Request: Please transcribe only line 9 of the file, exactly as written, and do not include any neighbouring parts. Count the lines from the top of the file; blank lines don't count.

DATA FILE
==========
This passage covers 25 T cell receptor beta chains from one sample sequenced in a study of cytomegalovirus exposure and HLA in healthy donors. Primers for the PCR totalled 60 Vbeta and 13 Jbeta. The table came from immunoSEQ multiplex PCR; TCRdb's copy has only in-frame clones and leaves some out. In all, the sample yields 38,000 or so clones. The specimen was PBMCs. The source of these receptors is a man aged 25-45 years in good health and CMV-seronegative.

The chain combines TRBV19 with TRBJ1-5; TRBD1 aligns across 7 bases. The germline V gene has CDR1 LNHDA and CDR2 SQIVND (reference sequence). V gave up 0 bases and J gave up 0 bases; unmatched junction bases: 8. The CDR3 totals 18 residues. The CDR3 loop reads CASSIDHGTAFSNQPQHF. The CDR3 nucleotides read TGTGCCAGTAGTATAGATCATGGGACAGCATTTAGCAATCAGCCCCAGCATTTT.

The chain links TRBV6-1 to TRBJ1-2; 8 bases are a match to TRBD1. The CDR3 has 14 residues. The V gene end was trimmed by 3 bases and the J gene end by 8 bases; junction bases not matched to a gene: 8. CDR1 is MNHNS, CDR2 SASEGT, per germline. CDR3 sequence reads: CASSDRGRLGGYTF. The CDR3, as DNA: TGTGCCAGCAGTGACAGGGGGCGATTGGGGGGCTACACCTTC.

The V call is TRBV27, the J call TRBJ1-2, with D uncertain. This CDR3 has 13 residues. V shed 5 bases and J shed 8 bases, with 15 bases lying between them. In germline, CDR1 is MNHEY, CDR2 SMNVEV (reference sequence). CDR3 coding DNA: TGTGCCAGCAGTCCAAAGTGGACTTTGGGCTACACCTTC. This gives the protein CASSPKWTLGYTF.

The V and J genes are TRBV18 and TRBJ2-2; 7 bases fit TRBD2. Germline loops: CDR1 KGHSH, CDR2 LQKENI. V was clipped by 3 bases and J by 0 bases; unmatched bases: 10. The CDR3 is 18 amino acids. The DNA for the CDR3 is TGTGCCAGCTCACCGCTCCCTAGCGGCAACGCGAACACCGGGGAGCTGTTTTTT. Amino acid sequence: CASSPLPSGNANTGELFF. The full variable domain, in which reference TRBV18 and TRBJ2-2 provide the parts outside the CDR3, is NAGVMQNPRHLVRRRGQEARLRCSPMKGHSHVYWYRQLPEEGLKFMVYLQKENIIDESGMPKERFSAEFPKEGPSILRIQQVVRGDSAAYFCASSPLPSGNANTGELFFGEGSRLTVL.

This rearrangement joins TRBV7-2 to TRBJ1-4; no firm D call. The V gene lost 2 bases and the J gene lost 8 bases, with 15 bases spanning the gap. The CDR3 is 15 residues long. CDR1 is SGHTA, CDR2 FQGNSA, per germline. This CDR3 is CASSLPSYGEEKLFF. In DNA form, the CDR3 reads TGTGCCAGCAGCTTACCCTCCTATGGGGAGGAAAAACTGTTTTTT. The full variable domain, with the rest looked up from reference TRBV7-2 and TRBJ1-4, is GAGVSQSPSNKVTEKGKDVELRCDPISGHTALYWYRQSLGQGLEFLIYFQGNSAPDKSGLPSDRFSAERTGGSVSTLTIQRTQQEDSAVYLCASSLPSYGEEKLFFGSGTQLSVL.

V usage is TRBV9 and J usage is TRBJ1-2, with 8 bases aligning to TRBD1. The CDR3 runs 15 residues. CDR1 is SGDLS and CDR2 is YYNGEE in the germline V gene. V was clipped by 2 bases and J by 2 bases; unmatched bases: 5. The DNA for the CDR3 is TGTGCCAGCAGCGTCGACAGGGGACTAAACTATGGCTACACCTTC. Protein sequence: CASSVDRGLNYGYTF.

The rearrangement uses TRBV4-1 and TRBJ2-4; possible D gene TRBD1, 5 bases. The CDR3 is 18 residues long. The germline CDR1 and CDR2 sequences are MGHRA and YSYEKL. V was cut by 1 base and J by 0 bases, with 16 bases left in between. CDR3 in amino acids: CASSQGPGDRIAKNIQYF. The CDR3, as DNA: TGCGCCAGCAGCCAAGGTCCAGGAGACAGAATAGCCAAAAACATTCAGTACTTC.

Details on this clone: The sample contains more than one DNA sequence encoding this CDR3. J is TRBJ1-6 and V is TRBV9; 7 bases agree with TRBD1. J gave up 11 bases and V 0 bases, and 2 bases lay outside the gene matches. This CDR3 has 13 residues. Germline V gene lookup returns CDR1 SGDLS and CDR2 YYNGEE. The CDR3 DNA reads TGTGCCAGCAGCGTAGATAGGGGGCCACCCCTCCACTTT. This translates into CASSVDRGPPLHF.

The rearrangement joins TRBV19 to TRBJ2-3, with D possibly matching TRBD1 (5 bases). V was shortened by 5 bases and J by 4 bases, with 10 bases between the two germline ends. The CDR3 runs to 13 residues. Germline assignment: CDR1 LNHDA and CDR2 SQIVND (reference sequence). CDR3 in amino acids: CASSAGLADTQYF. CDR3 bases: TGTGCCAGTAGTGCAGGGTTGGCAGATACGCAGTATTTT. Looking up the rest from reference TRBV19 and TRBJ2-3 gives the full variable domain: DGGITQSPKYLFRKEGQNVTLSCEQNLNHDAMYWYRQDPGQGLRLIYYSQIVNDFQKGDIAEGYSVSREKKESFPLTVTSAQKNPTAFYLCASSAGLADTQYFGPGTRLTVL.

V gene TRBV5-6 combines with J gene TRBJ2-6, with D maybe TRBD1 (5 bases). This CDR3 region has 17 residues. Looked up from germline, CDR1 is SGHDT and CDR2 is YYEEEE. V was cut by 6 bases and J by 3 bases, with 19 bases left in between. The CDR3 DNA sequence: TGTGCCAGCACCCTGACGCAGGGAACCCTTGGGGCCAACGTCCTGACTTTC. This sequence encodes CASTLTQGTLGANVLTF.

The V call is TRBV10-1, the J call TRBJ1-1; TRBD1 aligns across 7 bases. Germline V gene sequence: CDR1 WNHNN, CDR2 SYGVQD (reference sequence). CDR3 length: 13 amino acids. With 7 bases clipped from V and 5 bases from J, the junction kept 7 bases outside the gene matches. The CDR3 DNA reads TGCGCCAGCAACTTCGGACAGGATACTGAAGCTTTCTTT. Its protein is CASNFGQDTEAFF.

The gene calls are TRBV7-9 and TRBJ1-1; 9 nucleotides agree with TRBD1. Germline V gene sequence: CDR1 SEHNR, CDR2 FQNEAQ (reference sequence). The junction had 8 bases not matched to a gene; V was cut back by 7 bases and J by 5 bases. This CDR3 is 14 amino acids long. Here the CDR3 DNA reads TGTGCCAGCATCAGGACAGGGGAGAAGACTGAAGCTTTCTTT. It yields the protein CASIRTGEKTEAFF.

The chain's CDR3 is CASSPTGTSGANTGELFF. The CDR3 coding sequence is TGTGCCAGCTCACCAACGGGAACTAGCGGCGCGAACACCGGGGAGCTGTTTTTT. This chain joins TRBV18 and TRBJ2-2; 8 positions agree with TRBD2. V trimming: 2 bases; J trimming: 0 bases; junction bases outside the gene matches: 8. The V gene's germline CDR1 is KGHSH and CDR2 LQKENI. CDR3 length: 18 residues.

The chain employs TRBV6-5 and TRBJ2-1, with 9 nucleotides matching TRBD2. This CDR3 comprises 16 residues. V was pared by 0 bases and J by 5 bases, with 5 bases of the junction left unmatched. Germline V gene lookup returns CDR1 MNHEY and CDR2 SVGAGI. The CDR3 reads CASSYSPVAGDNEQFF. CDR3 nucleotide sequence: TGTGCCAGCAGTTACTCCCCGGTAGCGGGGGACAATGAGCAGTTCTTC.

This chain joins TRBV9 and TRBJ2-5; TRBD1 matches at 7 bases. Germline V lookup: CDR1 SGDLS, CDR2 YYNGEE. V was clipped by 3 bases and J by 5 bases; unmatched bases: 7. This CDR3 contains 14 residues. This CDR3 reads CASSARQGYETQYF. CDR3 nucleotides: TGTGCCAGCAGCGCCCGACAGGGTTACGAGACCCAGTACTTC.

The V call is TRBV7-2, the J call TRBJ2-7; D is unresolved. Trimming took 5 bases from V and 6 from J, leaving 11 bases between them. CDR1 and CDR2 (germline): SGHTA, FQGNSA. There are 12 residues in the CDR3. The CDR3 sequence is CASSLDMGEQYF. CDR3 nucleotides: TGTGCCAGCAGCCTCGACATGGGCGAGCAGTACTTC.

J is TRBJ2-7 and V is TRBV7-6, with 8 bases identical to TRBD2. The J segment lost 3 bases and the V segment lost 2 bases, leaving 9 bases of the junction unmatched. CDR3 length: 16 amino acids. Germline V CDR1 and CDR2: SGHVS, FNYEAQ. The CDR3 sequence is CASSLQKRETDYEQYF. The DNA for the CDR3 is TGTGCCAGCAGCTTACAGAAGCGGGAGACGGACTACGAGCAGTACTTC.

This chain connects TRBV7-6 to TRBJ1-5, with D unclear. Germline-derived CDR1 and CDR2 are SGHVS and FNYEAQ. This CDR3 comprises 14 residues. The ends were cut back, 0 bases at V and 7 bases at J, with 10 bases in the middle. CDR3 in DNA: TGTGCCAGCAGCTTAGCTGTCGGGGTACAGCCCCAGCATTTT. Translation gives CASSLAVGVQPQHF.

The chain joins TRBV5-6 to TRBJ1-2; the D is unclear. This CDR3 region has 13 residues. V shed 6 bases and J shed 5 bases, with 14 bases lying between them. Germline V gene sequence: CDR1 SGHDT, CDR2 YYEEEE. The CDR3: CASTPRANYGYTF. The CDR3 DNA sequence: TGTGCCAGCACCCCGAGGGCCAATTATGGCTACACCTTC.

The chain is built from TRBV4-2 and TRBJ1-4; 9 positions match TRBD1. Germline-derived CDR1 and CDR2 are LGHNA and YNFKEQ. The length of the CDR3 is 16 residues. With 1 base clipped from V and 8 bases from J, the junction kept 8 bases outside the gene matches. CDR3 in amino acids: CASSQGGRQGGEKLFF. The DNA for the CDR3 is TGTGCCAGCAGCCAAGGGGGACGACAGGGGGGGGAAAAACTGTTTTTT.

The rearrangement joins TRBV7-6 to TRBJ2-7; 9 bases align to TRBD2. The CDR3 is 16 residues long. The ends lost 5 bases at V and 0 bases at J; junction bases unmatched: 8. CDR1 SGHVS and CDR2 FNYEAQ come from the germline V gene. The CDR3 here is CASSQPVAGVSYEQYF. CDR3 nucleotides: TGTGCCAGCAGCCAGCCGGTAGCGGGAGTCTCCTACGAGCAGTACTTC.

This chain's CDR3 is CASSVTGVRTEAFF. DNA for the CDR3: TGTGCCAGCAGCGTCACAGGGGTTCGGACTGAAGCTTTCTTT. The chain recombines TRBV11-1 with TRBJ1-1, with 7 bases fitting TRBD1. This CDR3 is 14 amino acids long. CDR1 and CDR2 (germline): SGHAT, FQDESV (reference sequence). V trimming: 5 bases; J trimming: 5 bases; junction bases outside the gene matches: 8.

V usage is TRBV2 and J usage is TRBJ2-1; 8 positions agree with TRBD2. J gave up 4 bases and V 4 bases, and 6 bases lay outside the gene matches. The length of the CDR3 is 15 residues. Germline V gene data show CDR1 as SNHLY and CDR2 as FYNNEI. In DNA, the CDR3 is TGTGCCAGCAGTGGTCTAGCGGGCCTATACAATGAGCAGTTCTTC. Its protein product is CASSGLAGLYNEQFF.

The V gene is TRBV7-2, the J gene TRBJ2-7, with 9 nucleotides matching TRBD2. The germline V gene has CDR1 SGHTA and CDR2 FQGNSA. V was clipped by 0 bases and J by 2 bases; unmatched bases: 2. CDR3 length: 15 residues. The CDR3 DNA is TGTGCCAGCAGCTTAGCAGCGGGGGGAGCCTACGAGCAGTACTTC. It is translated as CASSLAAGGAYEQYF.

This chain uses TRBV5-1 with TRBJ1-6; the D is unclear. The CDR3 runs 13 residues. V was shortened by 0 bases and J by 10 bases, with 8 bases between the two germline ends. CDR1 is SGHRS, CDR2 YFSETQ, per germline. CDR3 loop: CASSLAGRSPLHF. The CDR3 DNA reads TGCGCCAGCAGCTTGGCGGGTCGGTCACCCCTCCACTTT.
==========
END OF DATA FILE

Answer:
Details on this clone: The sample contains more than one DNA sequence encoding this CDR3. J is TRBJ1-6 and V is TRBV9; 7 bases agree with TRBD1. J gave up 11 bases and V 0 bases, and 2 bases lay outside the gene matches. This CDR3 has 13 residues. Germline V gene lookup returns CDR1 SGDLS and CDR2 YYNGEE. The CDR3 DNA reads TGTGCCAGCAGCGTAGATAGGGGGCCACCCCTCCACTTT. This translates into CASSVDRGPPLHF.